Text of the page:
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Dr. B.
Dr. B., Veterinarian
Category: Dog
Satisfied Customers: 21419
Experience:  Hello, I am a small animal veterinarian and am happy to discuss any concerns & questions you have on any species.
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I have a 12 week old cavalier. she just finished medicine.

Customer Question

i have a 12 week old cavalier. she just finished medicine for deworming. when she eats and drinks water she does so really fast and her stomach bloats up like a huge balloon. last night after she drank her water she bloated instantly and started crying. she burped a couple of times and seemed to get some relief. is this something i need to be concerned about. i did take her to vet one evening after this and they did and X-ray and confirmed it was gas.
Submitted: 2 years ago.
Category: Dog
Expert:  Dr. B. replied 2 years ago.

Hello & welcome, I am Dr. B, a licensed veterinarian and I would like to help you with your wee one today.

Did Zander's vet note any issues with her stomach on xray (ie compression by something else, malformation, etc) that could be making her more prone to bloating?

Do you feed wet or dry food?

Customer: replied 2 years ago.
he did not mention anything about the X-ray. I feed him dry food with a little bit of wet food mixed in. He eats three times a day. He acts like he is starving every time he eats and usually cleans his bowl. I am assuming that was because of his worms. He had really bad diarrhea for 3 weeks but that is a lot better now.
Customer: replied 2 years ago.
I feed him NOW dry puppy food and Weruva wet food. They are both from the health food store.
Expert:  Dr. B. replied 2 years ago.

Thank you,

First, I am glad to heat that his vet doesn't suspect anything sinister in regards ***** ***** stomach. If we can put issues directly related to the stomach itself, we can then focus on the inputs (food, water, etc) that we are having issue with.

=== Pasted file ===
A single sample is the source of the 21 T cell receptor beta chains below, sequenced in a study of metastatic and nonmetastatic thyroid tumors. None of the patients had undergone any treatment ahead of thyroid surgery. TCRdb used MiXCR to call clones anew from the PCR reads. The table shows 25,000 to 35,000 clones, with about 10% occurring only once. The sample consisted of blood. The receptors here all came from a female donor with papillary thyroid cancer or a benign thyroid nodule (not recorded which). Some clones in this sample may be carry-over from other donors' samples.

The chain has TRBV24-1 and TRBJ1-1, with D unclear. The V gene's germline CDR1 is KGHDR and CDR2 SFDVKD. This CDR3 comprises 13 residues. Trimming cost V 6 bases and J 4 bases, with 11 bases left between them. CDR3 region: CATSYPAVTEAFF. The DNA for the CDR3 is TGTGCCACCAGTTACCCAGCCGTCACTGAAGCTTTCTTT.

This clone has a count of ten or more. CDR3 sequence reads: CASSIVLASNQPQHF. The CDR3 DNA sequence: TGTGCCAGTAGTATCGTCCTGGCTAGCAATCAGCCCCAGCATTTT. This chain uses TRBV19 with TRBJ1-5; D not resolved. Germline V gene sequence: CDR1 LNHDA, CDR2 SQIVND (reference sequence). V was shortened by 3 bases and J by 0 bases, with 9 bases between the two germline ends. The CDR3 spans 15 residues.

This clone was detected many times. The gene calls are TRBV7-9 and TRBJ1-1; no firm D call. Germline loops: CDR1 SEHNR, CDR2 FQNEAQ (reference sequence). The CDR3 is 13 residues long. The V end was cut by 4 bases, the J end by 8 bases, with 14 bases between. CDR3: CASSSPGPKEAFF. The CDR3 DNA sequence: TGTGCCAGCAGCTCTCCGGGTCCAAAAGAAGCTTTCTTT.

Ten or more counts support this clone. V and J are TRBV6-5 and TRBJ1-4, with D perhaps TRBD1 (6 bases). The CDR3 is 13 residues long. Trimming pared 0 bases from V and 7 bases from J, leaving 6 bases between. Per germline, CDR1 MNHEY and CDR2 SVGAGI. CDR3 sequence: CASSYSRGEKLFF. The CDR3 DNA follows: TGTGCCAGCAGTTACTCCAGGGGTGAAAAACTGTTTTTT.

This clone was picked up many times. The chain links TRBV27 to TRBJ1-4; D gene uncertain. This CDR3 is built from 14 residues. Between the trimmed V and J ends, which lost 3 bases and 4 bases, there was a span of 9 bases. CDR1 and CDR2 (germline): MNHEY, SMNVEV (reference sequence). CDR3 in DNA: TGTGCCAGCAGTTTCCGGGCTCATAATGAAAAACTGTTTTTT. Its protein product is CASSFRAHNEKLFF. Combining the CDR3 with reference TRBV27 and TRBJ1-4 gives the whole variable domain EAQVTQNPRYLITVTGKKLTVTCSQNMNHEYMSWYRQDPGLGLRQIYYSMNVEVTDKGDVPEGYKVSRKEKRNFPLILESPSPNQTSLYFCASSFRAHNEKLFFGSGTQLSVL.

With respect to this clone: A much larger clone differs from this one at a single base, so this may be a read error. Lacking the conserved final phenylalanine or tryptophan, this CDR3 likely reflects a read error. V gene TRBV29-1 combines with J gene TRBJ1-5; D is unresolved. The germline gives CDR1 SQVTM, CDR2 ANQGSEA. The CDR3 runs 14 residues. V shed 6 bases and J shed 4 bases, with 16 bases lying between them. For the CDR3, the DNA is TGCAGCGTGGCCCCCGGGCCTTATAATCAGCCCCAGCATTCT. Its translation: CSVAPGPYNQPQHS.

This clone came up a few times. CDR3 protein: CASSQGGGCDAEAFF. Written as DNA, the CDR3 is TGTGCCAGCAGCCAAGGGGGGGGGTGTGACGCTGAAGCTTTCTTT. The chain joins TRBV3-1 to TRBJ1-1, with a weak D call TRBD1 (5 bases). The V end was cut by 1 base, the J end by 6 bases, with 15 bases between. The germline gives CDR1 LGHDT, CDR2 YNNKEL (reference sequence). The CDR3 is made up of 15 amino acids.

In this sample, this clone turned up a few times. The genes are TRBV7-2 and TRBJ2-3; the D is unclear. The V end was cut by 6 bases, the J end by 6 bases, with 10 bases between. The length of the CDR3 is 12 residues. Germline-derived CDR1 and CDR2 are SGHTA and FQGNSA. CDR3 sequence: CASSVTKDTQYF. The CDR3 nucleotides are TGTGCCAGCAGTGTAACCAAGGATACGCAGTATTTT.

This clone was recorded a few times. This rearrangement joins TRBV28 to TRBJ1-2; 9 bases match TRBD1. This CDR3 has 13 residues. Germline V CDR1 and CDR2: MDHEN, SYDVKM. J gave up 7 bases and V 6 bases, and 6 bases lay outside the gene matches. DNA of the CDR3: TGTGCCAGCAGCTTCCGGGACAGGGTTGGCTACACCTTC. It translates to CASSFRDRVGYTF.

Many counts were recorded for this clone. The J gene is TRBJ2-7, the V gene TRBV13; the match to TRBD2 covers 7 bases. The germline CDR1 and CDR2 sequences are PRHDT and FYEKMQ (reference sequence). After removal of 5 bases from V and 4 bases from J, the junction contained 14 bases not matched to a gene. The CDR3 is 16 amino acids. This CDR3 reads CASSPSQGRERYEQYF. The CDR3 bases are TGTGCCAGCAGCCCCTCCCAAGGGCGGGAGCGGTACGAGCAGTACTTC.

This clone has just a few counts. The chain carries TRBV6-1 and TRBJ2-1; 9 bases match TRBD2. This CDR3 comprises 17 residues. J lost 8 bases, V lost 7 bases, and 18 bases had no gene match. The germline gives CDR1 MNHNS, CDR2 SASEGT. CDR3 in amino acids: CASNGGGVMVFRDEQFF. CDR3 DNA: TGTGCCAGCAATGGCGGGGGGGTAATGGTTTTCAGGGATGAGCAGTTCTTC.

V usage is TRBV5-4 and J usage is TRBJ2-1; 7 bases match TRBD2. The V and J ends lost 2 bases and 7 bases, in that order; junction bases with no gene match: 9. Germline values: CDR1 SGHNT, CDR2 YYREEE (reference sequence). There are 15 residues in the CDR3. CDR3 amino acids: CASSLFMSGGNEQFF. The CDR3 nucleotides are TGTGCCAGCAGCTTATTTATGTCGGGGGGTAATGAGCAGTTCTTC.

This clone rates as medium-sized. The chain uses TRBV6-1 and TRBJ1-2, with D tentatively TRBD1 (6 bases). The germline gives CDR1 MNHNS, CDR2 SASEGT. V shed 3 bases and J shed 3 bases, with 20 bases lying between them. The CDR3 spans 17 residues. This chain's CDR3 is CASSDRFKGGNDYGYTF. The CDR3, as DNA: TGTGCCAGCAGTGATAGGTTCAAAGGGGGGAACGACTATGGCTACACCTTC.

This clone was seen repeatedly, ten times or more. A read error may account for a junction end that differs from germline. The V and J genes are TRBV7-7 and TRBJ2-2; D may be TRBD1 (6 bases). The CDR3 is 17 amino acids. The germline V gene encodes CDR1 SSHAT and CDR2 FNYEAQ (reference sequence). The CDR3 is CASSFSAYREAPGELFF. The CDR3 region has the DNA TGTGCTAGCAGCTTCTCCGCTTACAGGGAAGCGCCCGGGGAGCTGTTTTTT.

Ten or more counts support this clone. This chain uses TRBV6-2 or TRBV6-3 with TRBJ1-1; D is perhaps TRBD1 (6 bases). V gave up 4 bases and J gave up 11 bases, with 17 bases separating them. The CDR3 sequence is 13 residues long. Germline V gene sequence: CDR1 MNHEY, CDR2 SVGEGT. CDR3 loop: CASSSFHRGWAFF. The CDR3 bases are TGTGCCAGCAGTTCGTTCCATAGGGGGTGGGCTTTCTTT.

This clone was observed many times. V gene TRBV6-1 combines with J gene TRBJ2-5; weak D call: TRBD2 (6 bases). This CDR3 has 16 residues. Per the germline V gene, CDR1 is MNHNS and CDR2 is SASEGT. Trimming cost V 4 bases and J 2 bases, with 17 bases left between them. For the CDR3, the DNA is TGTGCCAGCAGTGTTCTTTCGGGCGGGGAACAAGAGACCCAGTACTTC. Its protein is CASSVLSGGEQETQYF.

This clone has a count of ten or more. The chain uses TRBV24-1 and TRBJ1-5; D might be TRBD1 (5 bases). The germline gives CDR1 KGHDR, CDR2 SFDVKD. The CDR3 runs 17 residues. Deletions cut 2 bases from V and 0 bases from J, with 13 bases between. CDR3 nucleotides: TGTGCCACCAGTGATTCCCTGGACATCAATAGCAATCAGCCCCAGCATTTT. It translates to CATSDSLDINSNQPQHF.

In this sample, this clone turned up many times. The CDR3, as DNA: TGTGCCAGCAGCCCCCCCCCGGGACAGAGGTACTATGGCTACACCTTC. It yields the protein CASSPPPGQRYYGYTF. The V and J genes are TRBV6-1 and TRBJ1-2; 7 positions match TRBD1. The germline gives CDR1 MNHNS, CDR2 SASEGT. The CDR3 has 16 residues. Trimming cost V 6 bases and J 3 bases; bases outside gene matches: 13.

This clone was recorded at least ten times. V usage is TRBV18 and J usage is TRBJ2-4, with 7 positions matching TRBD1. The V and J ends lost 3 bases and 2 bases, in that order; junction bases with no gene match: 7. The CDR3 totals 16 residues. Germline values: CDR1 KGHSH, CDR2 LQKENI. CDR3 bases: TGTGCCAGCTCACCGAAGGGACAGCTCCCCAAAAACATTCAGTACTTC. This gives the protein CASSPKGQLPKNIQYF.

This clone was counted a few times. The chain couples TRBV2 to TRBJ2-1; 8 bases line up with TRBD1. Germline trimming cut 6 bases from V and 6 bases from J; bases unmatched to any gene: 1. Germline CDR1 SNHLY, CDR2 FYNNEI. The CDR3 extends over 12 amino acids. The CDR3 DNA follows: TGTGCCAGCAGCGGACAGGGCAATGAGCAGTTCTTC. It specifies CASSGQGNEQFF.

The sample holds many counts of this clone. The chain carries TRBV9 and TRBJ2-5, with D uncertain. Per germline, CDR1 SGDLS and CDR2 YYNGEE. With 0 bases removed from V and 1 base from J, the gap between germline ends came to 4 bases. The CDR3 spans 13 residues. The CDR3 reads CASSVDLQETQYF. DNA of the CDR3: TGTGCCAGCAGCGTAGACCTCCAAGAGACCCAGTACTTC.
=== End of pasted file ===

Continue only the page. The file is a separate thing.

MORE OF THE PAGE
To start, worms can drive an appetite but some dogs will be greedier then others. So, if he still has a ravenous appetite after worming, it is more likely that is a characteristic of him as opposed to something being triggered by another source. Furthermore, if he is a keen and fast eater that doesn't take into consideration how full his stomach can be filled, then he may be partly to blame for what we are seeing. Especially if you are feeding dry food. The reason is because dry food expands when in contact with fluids (stomach acid, water he drinks after eating, etc). So, if he fills that stomach with dry quickly, it is going to all expand, and cause bloating. As well, the digestion stress on his good gut microflora can lead to excess gas formation.

Therefore, since you have addressed worms already, the next step is to address your husbandry here. To do so, you can consider offering a full wet food diet (since it is already expanded) or plan to soak his kibble (so it expands before he eats it) before meals. As well, since he is eating quickly, it'd be ideal to split his meals into a few smaller ones with 30minute minimum breaks between them. This will give his stomach a chance to process each portion and move it into the intestines before he has more.

Finally, if he is prone to gas with this, I would note that we tend to find low soy diets of benefit here. As well, it can help to feed activated charcoal (which comes as a powder to mix into food or is an ingredient in special digestive biscuits) and offer dog specific probiotics (ie Fortiflora, Protexin Enterogenic). So, those too would be of benefit here.

Overall, based on Zander's history, the worms don't sound to be the only culprit here. Therefore, we'd want to use the above steps to prevent him from overfilling his stomach and thus causing this "food/gas bloat." As well, those other supportive measures would be ideal here to further reduce the risk of gas build up for him.

I hope this information is helpful.

If you need any additional information, do not hesitate to ask!

All the best,

Dr. B.

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